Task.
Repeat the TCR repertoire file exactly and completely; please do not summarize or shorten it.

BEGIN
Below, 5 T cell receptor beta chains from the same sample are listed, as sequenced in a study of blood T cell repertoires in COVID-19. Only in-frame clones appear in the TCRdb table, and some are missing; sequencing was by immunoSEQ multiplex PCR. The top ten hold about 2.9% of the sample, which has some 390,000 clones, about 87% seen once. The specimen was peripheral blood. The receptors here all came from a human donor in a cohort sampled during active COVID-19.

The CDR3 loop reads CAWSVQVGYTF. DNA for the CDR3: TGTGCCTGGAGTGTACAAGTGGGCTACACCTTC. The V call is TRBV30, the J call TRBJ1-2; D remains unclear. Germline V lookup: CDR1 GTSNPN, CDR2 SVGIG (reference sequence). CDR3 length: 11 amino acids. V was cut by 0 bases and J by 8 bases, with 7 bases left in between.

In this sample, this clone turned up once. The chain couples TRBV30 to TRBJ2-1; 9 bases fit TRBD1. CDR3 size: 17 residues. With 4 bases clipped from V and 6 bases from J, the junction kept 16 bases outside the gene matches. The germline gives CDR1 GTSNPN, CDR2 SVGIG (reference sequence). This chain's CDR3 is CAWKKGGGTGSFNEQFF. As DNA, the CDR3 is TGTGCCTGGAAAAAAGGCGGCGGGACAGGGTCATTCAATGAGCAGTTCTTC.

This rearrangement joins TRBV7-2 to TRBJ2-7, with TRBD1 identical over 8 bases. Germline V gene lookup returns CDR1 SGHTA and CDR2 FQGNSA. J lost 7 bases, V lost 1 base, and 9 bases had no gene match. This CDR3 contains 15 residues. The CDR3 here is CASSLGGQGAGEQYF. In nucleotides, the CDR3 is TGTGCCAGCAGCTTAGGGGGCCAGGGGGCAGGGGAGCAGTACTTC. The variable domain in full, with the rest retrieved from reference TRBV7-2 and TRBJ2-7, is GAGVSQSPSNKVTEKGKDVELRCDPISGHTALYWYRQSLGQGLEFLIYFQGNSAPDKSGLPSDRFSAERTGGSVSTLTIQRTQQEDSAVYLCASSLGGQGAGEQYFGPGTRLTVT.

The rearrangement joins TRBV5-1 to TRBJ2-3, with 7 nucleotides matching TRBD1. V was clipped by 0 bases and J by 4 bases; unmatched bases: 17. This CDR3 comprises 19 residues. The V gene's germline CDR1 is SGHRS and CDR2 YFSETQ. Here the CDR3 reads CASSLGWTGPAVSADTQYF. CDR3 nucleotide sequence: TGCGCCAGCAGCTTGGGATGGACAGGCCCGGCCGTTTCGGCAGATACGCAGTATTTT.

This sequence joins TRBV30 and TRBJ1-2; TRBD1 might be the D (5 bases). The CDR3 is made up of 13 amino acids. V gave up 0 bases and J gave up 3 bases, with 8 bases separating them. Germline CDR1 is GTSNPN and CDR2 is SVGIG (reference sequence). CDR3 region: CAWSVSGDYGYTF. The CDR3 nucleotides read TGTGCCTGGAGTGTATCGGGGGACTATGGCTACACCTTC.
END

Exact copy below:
Below, 5 T cell receptor beta chains from the same sample are listed, as sequenced in a study of blood T cell repertoires in COVID-19. Only in-frame clones appear in the TCRdb table, and some are missing; sequencing was by immunoSEQ multiplex PCR. The top ten hold about 2.9% of the sample, which has some 390,000 clones, about 87% seen once. The specimen was peripheral blood. The receptors here all came from a human donor in a cohort sampled during active COVID-19.

The CDR3 loop reads CAWSVQVGYTF. DNA for the CDR3: TGTGCCTGGAGTGTACAAGTGGGCTACACCTTC. The V call is TRBV30, the J call TRBJ1-2; D remains unclear. Germline V lookup: CDR1 GTSNPN, CDR2 SVGIG (reference sequence). CDR3 length: 11 amino acids. V was cut by 0 bases and J by 8 bases, with 7 bases left in between.

In this sample, this clone turned up once. The chain couples TRBV30 to TRBJ2-1; 9 bases fit TRBD1. CDR3 size: 17 residues. With 4 bases clipped from V and 6 bases from J, the junction kept 16 bases outside the gene matches. The germline gives CDR1 GTSNPN, CDR2 SVGIG (reference sequence). This chain's CDR3 is CAWKKGGGTGSFNEQFF. As DNA, the CDR3 is TGTGCCTGGAAAAAAGGCGGCGGGACAGGGTCATTCAATGAGCAGTTCTTC.

This rearrangement joins TRBV7-2 to TRBJ2-7, with TRBD1 identical over 8 bases. Germline V gene lookup returns CDR1 SGHTA and CDR2 FQGNSA. J lost 7 bases, V lost 1 base, and 9 bases had no gene match. This CDR3 contains 15 residues. The CDR3 here is CASSLGGQGAGEQYF. In nucleotides, the CDR3 is TGTGCCAGCAGCTTAGGGGGCCAGGGGGCAGGGGAGCAGTACTTC. The variable domain in full, with the rest retrieved from reference TRBV7-2 and TRBJ2-7, is GAGVSQSPSNKVTEKGKDVELRCDPISGHTALYWYRQSLGQGLEFLIYFQGNSAPDKSGLPSDRFSAERTGGSVSTLTIQRTQQEDSAVYLCASSLGGQGAGEQYFGPGTRLTVT.

The rearrangement joins TRBV5-1 to TRBJ2-3, with 7 nucleotides matching TRBD1. V was clipped by 0 bases and J by 4 bases; unmatched bases: 17. This CDR3 comprises 19 residues. The V gene's germline CDR1 is SGHRS and CDR2 YFSETQ. Here the CDR3 reads CASSLGWTGPAVSADTQYF. CDR3 nucleotide sequence: TGCGCCAGCAGCTTGGGATGGACAGGCCCGGCCGTTTCGGCAGATACGCAGTATTTT.

This sequence joins TRBV30 and TRBJ1-2; TRBD1 might be the D (5 bases). The CDR3 is made up of 13 amino acids. V gave up 0 bases and J gave up 3 bases, with 8 bases separating them. Germline CDR1 is GTSNPN and CDR2 is SVGIG (reference sequence). CDR3 region: CAWSVSGDYGYTF. The CDR3 nucleotides read TGTGCCTGGAGTGTATCGGGGGACTATGGCTACACCTTC.